How President Trump's affirmative action reversal affects Texas

How President Trump's affirmative action reversal affects Texas Tech

LUBBOCK, Texas -

The Trump administration abandoned Obama-era policies requiring universities to consider race as a factor in diversifying campuses.

Instead, it is promoting race-neutral admission standards.

Texas Tech Chancellor Robert Duncan said it is still too early to tell how the university's admission policy may change.

"Seems to me that's it's not going to change a lot of things that institutions do, but we'll have to wait and see," Duncan said. "I think it's a little bit early to give you a definitive answer though."

President Trump's guidelines are not legally binding. However, school officials who keep the existing policies could face a Justice Department investigation, lawsuit or even lose federal funding. Duncan said despite whatever policies the Trump Administration decides to replace it with Tech will continue pursuing a diverse student body.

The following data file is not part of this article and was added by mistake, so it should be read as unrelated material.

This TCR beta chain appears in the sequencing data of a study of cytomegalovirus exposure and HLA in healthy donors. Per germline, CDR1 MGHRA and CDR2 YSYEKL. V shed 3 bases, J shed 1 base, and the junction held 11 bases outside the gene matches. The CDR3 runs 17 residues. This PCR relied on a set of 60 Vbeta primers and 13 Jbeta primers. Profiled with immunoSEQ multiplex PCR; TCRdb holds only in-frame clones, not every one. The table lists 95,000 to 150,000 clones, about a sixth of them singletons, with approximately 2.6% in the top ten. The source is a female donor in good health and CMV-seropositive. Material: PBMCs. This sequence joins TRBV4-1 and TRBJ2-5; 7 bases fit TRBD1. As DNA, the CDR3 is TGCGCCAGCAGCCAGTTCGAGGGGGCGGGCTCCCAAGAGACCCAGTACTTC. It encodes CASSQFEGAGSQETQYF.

"It's an important thing in our country, it's certainly important in Texas and important here on this campus and so we will certainly always continue to strive to be open to diversity and encourage diversity as a part of our future missions," Duncan said. 

Tech is already designated as a Hispanic Serving Institution. It surpassed the required 25 percent of full-time undergraduate students who are Hispanic. Duncan said the university has ground to make up in diversifying in other areas though.

"We want to do that, we believe that is a part of our mission in strength and that will continue to be a very important part of us despite what Affirmative Action programs there it's something we believe is important for the stature of our university and for the signature education and for the signature experience we like to talk about here," he said.

The issue of affirmative action is expected to revisit the court system as Asian-American students claim Harvard systematically excluded some applicants to maintain slots for students of other races.

Back in 2016, the Supreme Court ruled schools could consider race as one factor in admissions.

Retiring Justice Anthony Kennedy wrote the 4-3 majority; "it remains an enduring challenge to our nation's education system to reconcile the pursuit of diversity with the constitutional promise of equal treatment and dignity." 

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